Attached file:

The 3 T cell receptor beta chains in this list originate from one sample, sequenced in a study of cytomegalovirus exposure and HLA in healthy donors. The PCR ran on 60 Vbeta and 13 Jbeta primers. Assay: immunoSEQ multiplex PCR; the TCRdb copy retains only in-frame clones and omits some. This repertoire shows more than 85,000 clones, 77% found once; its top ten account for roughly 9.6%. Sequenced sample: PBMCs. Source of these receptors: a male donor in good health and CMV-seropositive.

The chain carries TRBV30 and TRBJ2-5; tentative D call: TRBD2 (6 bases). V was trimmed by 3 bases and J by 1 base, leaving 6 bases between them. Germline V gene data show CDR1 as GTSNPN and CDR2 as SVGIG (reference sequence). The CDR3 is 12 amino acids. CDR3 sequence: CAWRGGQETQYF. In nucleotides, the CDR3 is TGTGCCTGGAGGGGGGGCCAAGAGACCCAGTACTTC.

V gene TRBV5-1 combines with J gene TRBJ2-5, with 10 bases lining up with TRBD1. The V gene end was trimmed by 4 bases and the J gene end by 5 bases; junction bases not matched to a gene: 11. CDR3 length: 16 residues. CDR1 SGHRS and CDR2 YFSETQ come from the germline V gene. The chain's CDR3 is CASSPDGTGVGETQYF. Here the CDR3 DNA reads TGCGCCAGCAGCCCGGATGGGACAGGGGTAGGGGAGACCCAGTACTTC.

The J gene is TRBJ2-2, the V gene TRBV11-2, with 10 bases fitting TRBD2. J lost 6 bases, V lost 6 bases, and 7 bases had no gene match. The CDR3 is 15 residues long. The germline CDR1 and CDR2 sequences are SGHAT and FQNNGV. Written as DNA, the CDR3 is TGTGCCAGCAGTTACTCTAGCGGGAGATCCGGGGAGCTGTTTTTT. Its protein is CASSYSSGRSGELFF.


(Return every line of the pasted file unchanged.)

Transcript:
The 3 T cell receptor beta chains in this list originate from one sample, sequenced in a study of cytomegalovirus exposure and HLA in healthy donors. The PCR ran on 60 Vbeta and 13 Jbeta primers. Assay: immunoSEQ multiplex PCR; the TCRdb copy retains only in-frame clones and omits some. This repertoire shows more than 85,000 clones, 77% found once; its top ten account for roughly 9.6%. Sequenced sample: PBMCs. Source of these receptors: a male donor in good health and CMV-seropositive.

The chain carries TRBV30 and TRBJ2-5; tentative D call: TRBD2 (6 bases). V was trimmed by 3 bases and J by 1 base, leaving 6 bases between them. Germline V gene data show CDR1 as GTSNPN and CDR2 as SVGIG (reference sequence). The CDR3 is 12 amino acids. CDR3 sequence: CAWRGGQETQYF. In nucleotides, the CDR3 is TGTGCCTGGAGGGGGGGCCAAGAGACCCAGTACTTC.

V gene TRBV5-1 combines with J gene TRBJ2-5, with 10 bases lining up with TRBD1. The V gene end was trimmed by 4 bases and the J gene end by 5 bases; junction bases not matched to a gene: 11. CDR3 length: 16 residues. CDR1 SGHRS and CDR2 YFSETQ come from the germline V gene. The chain's CDR3 is CASSPDGTGVGETQYF. Here the CDR3 DNA reads TGCGCCAGCAGCCCGGATGGGACAGGGGTAGGGGAGACCCAGTACTTC.

The J gene is TRBJ2-2, the V gene TRBV11-2, with 10 bases fitting TRBD2. J lost 6 bases, V lost 6 bases, and 7 bases had no gene match. The CDR3 is 15 residues long. The germline CDR1 and CDR2 sequences are SGHAT and FQNNGV. Written as DNA, the CDR3 is TGTGCCAGCAGTTACTCTAGCGGGAGATCCGGGGAGCTGTTTTTT. Its protein is CASSYSSGRSGELFF.